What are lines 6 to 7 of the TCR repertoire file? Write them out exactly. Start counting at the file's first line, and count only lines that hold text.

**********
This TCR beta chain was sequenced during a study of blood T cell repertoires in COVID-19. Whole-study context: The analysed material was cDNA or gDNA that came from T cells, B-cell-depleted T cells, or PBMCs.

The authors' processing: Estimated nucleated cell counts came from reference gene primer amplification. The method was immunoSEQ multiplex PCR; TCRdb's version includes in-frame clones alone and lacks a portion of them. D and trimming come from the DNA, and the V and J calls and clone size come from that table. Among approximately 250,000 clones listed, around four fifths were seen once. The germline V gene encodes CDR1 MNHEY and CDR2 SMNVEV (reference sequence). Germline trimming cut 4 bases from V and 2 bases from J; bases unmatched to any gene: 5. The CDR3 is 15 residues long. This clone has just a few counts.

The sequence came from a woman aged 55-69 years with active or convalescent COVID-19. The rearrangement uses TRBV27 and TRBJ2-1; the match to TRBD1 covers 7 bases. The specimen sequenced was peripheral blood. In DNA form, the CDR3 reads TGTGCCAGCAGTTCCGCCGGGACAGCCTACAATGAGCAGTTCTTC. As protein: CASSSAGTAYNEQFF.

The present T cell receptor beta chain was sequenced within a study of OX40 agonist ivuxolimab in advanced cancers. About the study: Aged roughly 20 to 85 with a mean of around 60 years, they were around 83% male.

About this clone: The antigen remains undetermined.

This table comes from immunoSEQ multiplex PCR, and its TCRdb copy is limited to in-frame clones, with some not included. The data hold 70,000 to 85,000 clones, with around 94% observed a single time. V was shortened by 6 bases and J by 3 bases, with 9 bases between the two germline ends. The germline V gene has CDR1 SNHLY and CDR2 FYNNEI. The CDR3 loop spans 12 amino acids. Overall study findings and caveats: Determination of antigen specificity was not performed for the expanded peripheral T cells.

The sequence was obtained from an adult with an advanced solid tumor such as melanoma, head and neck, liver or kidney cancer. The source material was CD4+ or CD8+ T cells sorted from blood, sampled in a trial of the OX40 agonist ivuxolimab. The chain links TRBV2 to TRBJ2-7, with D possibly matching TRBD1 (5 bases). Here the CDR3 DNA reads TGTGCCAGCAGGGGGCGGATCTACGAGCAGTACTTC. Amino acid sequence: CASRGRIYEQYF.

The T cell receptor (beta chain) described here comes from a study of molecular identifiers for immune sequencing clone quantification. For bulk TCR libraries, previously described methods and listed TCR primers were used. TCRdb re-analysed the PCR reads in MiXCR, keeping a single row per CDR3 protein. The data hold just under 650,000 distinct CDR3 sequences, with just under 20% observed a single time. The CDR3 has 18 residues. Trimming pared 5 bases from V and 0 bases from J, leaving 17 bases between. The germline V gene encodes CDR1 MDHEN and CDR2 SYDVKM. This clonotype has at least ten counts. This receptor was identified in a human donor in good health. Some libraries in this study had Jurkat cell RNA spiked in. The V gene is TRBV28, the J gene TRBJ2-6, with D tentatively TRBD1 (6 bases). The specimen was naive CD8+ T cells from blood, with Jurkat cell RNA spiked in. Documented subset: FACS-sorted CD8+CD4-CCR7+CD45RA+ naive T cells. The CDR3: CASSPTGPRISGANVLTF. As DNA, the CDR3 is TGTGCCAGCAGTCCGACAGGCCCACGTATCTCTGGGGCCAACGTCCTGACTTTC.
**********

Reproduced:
This table comes from immunoSEQ multiplex PCR, and its TCRdb copy is limited to in-frame clones, with some not included. The data hold 70,000 to 85,000 clones, with around 94% observed a single time. V was shortened by 6 bases and J by 3 bases, with 9 bases between the two germline ends. The germline V gene has CDR1 SNHLY and CDR2 FYNNEI. The CDR3 loop spans 12 amino acids. Overall study findings and caveats: Determination of antigen specificity was not performed for the expanded peripheral T cells.

The sequence was obtained from an adult with an advanced solid tumor such as melanoma, head and neck, liver or kidney cancer. The source material was CD4+ or CD8+ T cells sorted from blood, sampled in a trial of the OX40 agonist ivuxolimab. The chain links TRBV2 to TRBJ2-7, with D possibly matching TRBD1 (5 bases). Here the CDR3 DNA reads TGTGCCAGCAGGGGGCGGATCTACGAGCAGTACTTC. Amino acid sequence: CASRGRIYEQYF.